Scientists often study life processes by peering into biological organisms to see their structure and function. But brains and other tissues are almost all opaque, making it difficult to see deep inside. Now, due to a reagent that can literally make tissue transparent and minimizes light scatter, along with a new super-long-working-distance microscope objective, scientists are producing vivid 3D images of structures deep inside mouse brains and other animal organs. The reagent was developed by a research team at RIKEN Brain Science Institute in Japan; Olympus is now offering it, together with its specially designed 25x, NA1.0, 4mm-working-distancecompanion objective.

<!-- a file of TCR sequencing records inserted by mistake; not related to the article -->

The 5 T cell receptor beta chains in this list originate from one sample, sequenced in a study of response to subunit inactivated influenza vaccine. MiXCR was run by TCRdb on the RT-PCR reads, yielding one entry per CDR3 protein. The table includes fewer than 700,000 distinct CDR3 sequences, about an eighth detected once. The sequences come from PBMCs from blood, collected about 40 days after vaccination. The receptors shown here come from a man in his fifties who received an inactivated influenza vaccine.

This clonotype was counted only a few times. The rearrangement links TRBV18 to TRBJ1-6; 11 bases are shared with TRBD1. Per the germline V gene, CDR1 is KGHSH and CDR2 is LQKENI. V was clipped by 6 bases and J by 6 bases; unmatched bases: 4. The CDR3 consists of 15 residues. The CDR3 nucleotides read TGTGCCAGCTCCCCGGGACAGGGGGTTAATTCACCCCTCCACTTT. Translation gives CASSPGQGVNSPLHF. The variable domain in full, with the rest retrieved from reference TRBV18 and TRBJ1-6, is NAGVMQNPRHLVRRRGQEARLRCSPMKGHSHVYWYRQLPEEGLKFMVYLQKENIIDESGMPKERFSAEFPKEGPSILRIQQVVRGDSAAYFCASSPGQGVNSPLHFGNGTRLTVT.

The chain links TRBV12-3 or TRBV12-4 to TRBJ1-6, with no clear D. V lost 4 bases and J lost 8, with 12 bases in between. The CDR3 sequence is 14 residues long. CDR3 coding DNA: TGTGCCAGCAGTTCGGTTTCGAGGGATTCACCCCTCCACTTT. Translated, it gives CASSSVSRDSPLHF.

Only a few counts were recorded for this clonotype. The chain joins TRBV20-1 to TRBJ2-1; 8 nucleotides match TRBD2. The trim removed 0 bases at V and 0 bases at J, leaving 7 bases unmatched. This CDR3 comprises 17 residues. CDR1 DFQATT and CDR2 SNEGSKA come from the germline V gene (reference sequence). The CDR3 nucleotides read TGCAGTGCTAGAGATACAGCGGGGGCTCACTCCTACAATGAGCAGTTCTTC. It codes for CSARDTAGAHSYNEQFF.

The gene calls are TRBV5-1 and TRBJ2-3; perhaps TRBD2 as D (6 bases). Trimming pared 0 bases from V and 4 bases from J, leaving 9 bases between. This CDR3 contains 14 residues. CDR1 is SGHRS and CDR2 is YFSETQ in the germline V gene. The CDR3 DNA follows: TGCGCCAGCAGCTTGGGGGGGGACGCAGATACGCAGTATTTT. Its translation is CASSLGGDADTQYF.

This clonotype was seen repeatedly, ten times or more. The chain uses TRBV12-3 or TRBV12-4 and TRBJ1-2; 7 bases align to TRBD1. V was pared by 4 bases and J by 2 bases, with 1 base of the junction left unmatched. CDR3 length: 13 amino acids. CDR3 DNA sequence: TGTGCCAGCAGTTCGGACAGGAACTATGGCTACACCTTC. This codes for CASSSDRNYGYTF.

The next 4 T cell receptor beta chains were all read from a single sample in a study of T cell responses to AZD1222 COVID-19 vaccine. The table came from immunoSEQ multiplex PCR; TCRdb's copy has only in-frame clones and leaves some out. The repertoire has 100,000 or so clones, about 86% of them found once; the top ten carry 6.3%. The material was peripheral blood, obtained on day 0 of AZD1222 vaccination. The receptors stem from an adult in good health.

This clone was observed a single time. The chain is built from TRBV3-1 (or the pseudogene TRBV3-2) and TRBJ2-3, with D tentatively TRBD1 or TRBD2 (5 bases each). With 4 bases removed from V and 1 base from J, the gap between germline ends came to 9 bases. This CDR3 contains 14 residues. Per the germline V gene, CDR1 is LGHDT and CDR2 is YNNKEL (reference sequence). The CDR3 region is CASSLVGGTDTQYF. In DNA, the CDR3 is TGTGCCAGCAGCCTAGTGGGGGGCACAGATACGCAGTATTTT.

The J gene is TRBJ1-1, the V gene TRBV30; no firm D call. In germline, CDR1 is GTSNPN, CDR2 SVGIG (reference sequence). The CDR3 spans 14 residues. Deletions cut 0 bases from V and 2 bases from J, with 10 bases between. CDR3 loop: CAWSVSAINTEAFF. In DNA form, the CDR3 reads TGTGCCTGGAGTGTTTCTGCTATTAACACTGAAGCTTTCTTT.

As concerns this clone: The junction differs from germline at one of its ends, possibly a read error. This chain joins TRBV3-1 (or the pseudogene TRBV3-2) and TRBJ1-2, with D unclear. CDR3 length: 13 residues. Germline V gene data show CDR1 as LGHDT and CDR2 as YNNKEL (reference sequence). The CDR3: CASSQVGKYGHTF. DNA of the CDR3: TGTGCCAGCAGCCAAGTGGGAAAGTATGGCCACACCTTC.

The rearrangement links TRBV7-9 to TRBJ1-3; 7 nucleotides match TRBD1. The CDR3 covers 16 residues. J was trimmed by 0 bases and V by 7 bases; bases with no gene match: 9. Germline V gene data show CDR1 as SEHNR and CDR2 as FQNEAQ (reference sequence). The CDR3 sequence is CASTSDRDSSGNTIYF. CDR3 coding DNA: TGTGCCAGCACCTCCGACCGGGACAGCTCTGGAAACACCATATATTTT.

The reagent and objective are designed to boost the capability of multiphoton microscopy and allow scientists to look deeper into tissue than they ever could before. In the mouse brain, for instance, the RIKEN team has imaged neurons and blood vessels down beyond the white matter, 4mm beneath the surface. In additiong, the system avoids the need to slice dead biological tissue into very thin sections, which can damage specimens and make it challenging to visualize exactly how slices fit together and, critically, how neural filaments connect throughout the brain.